Readout, Drafting and More Feedback. (May-June 2017): Create NYC published raw input, event notes, and research from community partners. This revealed, among other things, that 40 percent of arts and culture workers cannot afford supplies and tools. CreateNYC conducted more workshops, focus groups, a public opinion poll, online surveys and office hours to receive feedback on draft proposals.

Release of the Final Plan. (July 2017) The final published plan highlighted key ‘headlines’ that New Yorkers repeatedly emphasized:

  • Arts and culture are for all.
  • Quality arts education for every student.
  • The staff and leadership of the city’s arts and cultural sector should more fully reflect the diversity of our city’s population.
  • Equitable distribution of arts and culture across the boroughs.
  • Neighborhood culture matters.
  • Better, more streamlined ways to access information about cultural programming.

How’s It Going?   

The development of CreateNYC sparked a vigorous political dialogue about arts and culture in New York. Activists criticized the City’s plan, arguing that it did not go far enough to address the ways that communities of color are systematically underfunded and dispossessed, often under the guise of promoting culture. They created their own plan, titled the People’s Cultural Plan (PCP), which focuses on Equitable Housing, Land, _ Development Politics; Labor Equity; and Public Funding Equity. One Citizens’ Advisory Committee member envisioned a way the two plans could work together, acknowledging DCLA’s political constraints and praising CreateNYC for its partnership with the disability community; its acknowledgment that communities outside Manhattan had been underfunded; its commitment to diversity; its plan for working with other departments to address housing, education, policing and other issues; and its publication of useful data.

When the plan was released, the City announced that it would be investing additional funding in the Cultural Affairs department and in the development of future arts and culture professionals of color, and would use its financial clout to push arts organizations to ensure that both staff and leadership reflect the city’s diversity.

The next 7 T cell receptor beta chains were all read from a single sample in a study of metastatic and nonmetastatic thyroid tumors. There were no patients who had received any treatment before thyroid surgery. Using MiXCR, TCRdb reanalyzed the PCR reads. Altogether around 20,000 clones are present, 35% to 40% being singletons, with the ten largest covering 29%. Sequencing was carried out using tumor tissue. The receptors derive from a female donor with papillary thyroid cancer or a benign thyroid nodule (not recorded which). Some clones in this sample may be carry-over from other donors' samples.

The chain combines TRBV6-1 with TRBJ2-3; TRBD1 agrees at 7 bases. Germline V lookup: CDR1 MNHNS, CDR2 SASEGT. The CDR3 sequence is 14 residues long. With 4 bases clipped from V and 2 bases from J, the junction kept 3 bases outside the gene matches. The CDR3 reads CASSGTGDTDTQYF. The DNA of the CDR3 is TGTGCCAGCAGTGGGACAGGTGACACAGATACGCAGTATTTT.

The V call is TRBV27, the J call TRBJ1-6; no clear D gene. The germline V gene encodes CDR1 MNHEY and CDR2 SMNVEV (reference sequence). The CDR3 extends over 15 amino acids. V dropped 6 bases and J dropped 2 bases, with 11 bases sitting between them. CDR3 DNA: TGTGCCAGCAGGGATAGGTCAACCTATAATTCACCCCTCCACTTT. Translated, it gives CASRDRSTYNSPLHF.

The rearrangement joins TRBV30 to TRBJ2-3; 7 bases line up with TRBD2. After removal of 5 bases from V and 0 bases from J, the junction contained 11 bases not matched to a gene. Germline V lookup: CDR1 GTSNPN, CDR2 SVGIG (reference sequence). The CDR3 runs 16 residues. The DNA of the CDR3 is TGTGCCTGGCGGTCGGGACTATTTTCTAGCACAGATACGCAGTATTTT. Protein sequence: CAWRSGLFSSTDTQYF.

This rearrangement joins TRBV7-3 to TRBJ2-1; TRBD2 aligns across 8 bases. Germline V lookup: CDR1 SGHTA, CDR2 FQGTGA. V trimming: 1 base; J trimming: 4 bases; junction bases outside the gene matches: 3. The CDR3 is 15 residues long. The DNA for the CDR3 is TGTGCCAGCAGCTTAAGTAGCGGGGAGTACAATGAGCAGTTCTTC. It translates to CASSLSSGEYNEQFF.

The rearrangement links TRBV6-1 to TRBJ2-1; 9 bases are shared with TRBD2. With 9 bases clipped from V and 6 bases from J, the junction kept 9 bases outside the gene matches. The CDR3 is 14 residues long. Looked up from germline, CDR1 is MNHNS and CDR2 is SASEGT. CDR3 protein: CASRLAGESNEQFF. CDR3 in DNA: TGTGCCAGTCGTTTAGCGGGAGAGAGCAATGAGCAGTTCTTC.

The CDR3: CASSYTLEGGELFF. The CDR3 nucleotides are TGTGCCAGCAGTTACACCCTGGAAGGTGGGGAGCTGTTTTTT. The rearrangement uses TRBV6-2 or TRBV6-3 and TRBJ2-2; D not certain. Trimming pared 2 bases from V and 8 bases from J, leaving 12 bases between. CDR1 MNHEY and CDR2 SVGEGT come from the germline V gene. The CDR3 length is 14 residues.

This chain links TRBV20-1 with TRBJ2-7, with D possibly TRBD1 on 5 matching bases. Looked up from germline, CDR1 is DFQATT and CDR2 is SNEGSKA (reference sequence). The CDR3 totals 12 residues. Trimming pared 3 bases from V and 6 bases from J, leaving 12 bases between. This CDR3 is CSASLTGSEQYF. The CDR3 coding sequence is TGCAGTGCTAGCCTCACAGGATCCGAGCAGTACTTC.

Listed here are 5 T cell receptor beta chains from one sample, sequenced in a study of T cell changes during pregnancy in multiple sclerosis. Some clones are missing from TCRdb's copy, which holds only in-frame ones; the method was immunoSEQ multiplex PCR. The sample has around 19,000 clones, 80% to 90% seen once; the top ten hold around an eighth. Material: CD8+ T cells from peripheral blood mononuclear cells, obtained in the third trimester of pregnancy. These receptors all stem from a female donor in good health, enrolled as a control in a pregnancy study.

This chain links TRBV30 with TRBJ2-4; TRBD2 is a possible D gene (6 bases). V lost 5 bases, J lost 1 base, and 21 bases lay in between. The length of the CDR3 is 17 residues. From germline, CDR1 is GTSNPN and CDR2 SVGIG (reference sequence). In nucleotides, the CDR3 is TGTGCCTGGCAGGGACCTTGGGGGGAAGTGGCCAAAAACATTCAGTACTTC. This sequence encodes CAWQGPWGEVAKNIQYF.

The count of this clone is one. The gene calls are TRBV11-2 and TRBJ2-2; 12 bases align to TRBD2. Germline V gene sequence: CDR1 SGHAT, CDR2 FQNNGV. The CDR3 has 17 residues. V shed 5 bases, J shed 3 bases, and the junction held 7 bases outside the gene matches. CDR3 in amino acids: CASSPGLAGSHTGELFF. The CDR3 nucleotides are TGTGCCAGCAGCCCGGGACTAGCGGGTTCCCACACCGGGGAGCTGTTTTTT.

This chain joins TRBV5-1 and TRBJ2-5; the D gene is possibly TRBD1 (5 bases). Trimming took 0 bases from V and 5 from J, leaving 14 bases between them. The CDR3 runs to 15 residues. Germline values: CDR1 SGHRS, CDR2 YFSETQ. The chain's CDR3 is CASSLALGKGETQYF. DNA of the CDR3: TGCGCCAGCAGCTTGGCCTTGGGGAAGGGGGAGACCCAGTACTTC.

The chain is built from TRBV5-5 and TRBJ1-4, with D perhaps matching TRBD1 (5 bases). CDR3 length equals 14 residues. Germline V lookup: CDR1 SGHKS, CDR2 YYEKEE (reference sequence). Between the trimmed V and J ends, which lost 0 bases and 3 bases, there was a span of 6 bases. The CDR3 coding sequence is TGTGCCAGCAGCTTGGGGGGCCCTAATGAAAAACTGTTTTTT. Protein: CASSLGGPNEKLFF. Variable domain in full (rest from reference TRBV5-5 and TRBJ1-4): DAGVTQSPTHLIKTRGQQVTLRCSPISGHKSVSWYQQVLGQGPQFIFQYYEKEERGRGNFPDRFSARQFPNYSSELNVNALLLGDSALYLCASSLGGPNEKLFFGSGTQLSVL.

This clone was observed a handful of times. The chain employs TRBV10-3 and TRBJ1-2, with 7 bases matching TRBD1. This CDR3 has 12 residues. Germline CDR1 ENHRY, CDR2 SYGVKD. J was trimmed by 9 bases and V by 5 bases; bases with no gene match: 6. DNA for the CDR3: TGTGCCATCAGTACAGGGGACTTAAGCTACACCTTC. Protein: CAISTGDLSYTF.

In 2018, the city launched Affordable Real Estate for Artists, or AREA, with a goal of creating 500 affordable arts workspaces in all five boroughs over 10 years. The program recruits nonprofit organizations to provide studio spaces on city properties.

In 2018, the city’s CreateNYC Disability Forward Fund invested $640,000 across 22 arts organizations and cultural institutions to support artists and audience members with disabilities. This pilot grant program was a direct outgrowth of the CreateNYC cultural plan.

Innovation Point of Contact

Betsy Maclean
Executive Director
Hester Street
Nisha Baliga
Deputy Director
Hester Street

Who Else Is Trying This

Boulder, Colorado

Boulder developed a citywide cultural plan with input from local residents and artists, using ‘Culture Kitchen’ pop-up survey booths, ‘Taste Test’ presentations of alternate strategies, and other online and offline tools. City leaders also made a push to bring more artists onto key boards and committees, to preserve the community’s voice in policymaking after the plan was published. Read more

Concord, California

Struggling with a funding shortfall, Concord launched an initiative called “Penny for Your Thoughts” in 2014. The city knew it had to make cuts to balance its budget, but leaders worried about a public backlash. So they had citizens play a game where they were given 30 one-cent coins to distribute into cups representing different parts of the city government. A lot of people wondered aloud while playing the game if they could contribute their own pocket change. So the town passed a referendum for a small sales tax instead of going ahead with the planned cuts. Read more